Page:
|Advice for Pope Francis: Remember Your Namesake|
|Matthew Dowd||Mar 16, 2013, 6:40 PM|
A few years ago I decided to go on a self-directed solo pilgrimage to holy places representing Hinduism, Buddhism, Judaism, Islam and Christianity.
Of course, this was all in the aftermath of my rather public break with President Bush in which the White House described my motivation for doing this as "Matthew is on a personal journey." I think that is code for he is crazy.
I traveled to India, Nepal, Turkey, Israel, Rome, but my final stop was the most heartwarming - Assisi. I thought it the best way to end this long trip.
St. Francis has always been a personal hero of mine. I have statues of him throughout my place in Austin. I hired a woman artist to paint on a four-foot board the famous prayer of St. Francis, which I keep in my living room especially reminding me that it is best to love, rather than be loved, and it is in giving that we receive.
I remember so well walking the stone streets in Assisi and visiting the chapels dedicated to Francis and to one of his famous followers, St. Clare. The shadows on the old simple buildings as the sun began to fall seemed to come alive with the spirit and joy St. Francis embodied.
As the new leader of the Catholic Church became Pope Francis, I am filled with hope and faith that this institution will follow the path St. Francis laid out nearly a thousand years ago. St. Francis renounced the trappings of wealth, gave up his very comfortable ways, and dedicated his life to all creatures, especially the poor and vulnerable. And he did this not in a sullen somber manner, but with joy and laughter and lightness and love.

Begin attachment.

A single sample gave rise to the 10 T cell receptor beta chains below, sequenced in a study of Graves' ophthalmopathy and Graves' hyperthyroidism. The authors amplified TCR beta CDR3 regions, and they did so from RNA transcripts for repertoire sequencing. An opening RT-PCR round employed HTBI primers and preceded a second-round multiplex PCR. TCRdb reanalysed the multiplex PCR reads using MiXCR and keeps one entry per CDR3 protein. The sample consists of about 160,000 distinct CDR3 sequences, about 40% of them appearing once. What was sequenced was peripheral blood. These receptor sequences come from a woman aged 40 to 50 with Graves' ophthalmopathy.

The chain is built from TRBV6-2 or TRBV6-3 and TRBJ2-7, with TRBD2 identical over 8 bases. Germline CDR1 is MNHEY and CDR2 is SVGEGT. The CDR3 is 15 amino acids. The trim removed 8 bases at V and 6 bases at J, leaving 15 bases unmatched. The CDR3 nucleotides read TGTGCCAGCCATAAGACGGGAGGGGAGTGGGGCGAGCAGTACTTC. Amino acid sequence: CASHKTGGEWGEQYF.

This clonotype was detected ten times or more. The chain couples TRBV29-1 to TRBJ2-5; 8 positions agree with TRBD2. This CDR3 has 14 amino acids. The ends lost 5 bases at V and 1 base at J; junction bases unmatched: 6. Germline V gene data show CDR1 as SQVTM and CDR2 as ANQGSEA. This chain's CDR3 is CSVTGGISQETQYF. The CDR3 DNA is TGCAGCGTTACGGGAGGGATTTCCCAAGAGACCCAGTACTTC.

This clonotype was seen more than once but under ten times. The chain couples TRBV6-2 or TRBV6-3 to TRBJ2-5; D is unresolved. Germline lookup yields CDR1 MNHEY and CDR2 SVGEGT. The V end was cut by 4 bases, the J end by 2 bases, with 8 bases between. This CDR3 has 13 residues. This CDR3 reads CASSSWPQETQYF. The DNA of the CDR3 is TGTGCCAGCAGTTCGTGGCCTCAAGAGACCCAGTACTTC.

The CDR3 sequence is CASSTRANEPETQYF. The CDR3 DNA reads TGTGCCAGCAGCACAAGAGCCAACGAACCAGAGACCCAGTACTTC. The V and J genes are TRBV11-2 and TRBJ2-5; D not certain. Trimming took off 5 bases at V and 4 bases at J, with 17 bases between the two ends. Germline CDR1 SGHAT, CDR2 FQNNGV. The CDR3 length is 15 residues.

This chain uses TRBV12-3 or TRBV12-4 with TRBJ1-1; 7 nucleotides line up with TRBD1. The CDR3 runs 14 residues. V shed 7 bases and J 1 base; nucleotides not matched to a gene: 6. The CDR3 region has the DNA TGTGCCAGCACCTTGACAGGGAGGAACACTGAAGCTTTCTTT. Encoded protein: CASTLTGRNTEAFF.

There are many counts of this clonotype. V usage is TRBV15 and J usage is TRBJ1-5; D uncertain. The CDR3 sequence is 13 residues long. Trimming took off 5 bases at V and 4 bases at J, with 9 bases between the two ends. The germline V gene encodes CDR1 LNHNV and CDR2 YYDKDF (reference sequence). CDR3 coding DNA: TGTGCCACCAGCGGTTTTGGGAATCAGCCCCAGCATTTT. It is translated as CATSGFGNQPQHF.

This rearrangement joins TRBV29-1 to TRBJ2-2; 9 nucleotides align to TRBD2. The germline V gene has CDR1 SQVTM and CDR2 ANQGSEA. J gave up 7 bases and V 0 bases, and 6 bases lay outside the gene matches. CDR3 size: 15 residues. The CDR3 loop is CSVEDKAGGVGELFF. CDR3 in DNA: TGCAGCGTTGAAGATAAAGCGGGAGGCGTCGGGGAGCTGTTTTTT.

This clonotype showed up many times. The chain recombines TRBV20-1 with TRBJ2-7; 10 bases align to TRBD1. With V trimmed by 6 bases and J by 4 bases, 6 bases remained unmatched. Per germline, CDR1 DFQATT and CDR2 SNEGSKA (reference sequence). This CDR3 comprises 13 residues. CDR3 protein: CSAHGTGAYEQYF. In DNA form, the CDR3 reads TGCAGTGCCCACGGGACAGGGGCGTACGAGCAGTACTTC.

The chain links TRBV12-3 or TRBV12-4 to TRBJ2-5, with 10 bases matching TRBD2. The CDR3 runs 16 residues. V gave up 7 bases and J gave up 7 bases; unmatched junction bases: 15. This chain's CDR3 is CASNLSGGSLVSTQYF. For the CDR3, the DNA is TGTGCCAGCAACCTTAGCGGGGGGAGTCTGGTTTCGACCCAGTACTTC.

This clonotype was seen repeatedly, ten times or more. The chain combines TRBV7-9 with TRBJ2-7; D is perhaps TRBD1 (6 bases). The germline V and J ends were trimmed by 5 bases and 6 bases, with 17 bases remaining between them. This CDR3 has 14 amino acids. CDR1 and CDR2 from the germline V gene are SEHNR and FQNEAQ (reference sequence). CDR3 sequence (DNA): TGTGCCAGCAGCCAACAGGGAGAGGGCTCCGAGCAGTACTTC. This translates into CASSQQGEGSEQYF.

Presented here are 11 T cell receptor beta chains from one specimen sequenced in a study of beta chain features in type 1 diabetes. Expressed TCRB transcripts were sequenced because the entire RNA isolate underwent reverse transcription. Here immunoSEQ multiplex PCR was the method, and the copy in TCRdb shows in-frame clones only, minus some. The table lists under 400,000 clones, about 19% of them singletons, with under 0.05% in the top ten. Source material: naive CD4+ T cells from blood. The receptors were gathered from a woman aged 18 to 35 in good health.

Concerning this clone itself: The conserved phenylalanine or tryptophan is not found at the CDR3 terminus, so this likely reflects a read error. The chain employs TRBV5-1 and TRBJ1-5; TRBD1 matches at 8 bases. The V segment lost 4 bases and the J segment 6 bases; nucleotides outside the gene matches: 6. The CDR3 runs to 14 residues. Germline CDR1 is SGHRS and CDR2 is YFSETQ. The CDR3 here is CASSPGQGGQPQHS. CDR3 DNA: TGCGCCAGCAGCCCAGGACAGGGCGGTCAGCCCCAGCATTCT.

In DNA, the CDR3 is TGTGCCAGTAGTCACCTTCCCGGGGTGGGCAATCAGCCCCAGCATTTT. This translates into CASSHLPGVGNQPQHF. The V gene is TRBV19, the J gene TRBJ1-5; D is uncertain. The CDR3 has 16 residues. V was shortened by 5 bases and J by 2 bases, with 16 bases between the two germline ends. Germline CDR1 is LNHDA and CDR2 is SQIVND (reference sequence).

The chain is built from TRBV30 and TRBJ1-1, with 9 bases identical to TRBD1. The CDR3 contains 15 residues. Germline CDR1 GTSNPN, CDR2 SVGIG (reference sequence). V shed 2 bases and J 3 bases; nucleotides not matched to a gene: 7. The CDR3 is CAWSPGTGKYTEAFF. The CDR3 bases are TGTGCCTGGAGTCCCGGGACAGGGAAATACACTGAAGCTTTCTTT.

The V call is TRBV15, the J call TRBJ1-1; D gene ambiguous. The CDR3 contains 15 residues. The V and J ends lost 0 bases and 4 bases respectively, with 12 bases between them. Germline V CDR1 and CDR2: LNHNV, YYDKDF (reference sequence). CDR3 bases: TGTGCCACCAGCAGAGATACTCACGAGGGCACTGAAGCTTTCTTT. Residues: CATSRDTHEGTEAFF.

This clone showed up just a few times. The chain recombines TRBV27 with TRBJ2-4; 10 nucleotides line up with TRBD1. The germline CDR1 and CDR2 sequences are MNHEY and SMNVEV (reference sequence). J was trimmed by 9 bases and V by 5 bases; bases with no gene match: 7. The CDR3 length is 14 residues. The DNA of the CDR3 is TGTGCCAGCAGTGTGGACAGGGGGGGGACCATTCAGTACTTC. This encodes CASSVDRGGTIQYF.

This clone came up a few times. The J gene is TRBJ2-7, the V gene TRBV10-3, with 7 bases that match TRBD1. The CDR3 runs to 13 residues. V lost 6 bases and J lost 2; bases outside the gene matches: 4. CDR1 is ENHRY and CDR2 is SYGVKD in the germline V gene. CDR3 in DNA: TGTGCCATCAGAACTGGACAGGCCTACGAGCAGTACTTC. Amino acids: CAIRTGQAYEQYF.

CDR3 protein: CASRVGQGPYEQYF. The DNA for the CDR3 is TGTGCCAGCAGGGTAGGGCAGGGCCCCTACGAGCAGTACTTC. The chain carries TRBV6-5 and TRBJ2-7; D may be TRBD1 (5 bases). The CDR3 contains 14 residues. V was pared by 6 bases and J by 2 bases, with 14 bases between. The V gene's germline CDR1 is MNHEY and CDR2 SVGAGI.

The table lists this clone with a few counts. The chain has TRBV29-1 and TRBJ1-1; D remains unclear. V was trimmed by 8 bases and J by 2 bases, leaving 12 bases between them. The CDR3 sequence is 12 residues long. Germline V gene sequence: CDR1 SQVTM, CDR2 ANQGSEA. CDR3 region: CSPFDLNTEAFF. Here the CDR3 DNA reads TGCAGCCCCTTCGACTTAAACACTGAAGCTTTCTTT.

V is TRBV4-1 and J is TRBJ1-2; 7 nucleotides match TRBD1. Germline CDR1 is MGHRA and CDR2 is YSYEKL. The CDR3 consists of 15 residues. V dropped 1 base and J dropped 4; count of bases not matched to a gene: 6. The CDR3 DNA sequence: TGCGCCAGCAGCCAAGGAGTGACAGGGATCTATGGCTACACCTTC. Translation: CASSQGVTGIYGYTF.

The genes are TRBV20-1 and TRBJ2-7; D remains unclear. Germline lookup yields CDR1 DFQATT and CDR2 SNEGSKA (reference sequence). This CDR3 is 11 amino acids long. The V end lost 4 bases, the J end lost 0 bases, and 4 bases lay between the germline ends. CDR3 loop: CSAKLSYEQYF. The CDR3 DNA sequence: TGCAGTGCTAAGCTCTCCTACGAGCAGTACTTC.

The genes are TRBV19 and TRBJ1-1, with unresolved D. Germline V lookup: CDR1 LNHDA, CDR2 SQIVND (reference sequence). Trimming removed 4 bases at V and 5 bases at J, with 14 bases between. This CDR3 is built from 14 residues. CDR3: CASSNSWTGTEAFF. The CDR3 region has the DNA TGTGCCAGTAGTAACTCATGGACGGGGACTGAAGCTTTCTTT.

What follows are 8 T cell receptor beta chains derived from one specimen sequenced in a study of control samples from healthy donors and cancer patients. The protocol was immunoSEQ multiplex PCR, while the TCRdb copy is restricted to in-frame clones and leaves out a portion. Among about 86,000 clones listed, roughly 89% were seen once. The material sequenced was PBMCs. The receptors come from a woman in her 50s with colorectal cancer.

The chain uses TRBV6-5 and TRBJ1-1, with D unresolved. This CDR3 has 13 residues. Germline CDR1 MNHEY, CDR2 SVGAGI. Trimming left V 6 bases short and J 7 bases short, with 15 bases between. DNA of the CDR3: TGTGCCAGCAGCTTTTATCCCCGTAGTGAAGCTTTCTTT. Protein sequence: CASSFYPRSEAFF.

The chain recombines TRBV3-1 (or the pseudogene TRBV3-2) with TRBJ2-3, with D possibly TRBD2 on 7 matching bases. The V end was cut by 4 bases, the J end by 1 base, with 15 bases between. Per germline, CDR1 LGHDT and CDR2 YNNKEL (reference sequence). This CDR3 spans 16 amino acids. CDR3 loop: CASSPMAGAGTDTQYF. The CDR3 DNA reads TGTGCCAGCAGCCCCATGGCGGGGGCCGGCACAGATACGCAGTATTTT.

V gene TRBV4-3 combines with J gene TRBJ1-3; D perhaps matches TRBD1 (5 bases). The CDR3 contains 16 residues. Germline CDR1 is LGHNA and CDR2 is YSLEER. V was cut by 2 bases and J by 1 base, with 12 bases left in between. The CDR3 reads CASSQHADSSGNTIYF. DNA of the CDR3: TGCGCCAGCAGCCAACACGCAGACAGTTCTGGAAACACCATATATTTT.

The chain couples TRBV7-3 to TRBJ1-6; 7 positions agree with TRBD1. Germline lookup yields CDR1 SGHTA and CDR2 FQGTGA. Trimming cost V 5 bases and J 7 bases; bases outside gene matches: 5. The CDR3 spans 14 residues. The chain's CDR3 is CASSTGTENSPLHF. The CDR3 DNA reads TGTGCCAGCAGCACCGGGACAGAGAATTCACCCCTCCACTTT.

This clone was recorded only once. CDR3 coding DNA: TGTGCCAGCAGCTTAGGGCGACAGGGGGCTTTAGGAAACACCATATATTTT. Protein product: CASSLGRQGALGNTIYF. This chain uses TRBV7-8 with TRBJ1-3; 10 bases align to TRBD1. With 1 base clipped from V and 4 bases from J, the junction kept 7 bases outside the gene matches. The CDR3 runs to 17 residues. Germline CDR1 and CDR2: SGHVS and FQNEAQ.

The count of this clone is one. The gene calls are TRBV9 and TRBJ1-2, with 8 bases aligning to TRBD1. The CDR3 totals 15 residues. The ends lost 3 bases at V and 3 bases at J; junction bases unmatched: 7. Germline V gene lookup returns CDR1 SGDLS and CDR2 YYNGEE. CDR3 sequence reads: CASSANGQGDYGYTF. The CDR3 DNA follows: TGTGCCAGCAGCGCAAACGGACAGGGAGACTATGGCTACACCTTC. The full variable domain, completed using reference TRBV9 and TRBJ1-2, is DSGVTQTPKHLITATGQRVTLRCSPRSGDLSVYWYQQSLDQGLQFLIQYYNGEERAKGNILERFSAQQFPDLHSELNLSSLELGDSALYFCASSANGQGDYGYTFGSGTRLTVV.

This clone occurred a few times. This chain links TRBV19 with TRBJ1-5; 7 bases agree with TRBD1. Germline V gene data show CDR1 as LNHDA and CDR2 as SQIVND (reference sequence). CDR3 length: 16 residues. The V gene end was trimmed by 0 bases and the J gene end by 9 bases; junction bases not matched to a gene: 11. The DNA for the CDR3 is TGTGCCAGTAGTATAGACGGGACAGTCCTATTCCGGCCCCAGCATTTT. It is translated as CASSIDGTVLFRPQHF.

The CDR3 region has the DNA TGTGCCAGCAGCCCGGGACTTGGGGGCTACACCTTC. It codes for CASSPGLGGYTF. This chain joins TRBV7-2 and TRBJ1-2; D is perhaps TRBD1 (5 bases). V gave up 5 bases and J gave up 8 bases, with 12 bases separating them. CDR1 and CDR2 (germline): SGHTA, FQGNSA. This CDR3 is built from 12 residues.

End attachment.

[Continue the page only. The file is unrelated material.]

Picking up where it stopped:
As Pope Francis begins to walk in the new shoes of Pope, his acts and words seem to be signaling that he is serious about adopting the way of St. Francis. He wants a church that is both poor and of the poor. He has waved off the papal limousine a number of times. He speaks humbly and with humor.
This start makes one very optimistic, but there are many valleys ahead. Though one interesting thing is this new pope has become a human Rorschach test for people. Everyone seems to be seeing in him what he or she wants. Conservatives see him as conservative, liberals see him as progressive. That actually gives Pope Francis a tremendous opening to lead all of us.
After having watched leaders in the United States who had good intentions, get lost on their intended way, I have five humble suggestions for this Pope and his team at the Vatican.
And finally for all of us, I recall a famous saying attributed to St. Francis: "Every day preach the Gospel, sometimes use words."